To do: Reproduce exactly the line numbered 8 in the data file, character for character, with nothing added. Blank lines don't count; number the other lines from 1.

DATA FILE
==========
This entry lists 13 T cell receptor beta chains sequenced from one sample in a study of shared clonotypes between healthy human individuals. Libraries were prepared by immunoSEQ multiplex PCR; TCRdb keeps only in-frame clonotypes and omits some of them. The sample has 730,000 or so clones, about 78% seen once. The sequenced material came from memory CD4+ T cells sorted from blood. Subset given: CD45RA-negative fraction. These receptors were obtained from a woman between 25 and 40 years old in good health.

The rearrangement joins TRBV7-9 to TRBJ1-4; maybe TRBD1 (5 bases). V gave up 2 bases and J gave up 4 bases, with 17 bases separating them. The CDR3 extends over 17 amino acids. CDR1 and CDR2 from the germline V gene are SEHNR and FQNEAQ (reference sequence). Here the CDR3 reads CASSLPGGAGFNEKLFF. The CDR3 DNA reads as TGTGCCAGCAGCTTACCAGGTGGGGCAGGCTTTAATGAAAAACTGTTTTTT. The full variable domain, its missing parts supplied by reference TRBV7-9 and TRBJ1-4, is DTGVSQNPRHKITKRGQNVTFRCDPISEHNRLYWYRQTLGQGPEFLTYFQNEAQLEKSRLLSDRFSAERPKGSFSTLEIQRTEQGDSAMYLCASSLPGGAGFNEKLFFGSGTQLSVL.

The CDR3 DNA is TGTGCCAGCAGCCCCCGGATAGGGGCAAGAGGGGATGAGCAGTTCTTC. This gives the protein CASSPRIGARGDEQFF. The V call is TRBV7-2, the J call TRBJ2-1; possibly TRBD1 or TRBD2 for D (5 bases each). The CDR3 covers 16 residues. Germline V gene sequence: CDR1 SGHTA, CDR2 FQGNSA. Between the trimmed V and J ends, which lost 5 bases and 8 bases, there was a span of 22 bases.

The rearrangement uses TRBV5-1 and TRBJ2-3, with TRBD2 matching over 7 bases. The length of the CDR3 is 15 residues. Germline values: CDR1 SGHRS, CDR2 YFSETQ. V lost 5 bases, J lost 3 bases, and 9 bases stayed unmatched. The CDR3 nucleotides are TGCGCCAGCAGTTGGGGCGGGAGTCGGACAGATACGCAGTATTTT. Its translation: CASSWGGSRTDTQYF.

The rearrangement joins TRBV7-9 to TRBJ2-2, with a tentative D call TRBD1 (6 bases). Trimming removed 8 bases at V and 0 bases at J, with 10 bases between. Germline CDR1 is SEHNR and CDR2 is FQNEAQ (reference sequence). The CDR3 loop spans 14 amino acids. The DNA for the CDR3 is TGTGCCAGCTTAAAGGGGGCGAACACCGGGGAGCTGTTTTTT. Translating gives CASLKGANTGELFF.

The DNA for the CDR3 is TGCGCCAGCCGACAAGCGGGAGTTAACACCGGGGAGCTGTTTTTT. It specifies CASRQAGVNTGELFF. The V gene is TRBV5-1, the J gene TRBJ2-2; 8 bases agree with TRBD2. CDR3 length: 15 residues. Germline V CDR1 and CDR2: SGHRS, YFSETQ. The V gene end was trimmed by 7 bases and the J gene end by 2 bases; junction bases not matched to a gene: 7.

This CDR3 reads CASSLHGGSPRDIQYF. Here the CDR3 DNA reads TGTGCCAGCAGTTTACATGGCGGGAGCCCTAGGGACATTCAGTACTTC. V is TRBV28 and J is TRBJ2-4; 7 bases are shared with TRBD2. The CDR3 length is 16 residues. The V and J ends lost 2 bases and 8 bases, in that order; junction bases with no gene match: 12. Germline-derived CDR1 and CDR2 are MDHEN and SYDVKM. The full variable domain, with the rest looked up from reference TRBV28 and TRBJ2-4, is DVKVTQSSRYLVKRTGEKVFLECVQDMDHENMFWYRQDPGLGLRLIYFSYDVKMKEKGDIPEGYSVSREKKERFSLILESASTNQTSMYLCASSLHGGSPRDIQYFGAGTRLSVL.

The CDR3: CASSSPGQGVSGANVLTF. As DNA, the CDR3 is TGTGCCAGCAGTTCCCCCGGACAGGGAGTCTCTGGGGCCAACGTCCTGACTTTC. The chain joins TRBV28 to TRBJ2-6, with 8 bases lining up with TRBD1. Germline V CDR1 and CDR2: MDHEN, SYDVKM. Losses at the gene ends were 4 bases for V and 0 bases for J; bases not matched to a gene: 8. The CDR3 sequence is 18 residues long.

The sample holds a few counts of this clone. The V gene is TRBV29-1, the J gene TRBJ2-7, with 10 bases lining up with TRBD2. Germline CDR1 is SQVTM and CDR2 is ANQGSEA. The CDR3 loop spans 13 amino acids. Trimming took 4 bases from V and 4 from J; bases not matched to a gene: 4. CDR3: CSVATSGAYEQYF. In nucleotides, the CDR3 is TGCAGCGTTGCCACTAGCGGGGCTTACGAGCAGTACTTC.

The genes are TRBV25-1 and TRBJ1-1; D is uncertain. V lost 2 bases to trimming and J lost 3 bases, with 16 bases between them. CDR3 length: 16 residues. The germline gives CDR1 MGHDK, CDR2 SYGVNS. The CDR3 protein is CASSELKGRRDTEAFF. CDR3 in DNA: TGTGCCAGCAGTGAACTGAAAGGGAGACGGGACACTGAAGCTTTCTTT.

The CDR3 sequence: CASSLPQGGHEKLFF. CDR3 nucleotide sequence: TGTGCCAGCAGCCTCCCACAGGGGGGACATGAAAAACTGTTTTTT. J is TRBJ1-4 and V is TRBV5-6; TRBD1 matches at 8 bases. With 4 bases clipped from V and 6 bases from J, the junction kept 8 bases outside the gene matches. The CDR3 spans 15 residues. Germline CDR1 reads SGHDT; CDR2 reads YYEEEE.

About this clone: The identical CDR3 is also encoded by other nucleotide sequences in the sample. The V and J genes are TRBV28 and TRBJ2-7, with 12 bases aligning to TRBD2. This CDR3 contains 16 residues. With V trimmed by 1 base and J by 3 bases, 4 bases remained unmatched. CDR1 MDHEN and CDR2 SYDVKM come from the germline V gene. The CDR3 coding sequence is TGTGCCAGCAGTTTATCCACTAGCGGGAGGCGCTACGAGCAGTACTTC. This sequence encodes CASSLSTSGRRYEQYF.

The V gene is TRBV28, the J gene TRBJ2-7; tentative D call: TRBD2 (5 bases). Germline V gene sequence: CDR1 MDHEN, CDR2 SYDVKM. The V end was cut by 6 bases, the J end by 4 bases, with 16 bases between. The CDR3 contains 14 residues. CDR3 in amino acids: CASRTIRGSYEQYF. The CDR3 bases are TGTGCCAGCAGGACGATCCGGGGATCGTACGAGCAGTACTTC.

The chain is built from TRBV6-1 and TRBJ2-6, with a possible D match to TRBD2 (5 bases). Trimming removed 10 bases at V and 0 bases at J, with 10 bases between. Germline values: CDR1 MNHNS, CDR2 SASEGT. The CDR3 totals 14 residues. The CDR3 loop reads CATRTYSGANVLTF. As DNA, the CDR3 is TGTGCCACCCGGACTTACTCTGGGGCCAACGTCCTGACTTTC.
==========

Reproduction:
The CDR3: CASSSPGQGVSGANVLTF. As DNA, the CDR3 is TGTGCCAGCAGTTCCCCCGGACAGGGAGTCTCTGGGGCCAACGTCCTGACTTTC. The chain joins TRBV28 to TRBJ2-6, with 8 bases lining up with TRBD1. Germline V CDR1 and CDR2: MDHEN, SYDVKM. Losses at the gene ends were 4 bases for V and 0 bases for J; bases not matched to a gene: 8. The CDR3 sequence is 18 residues long.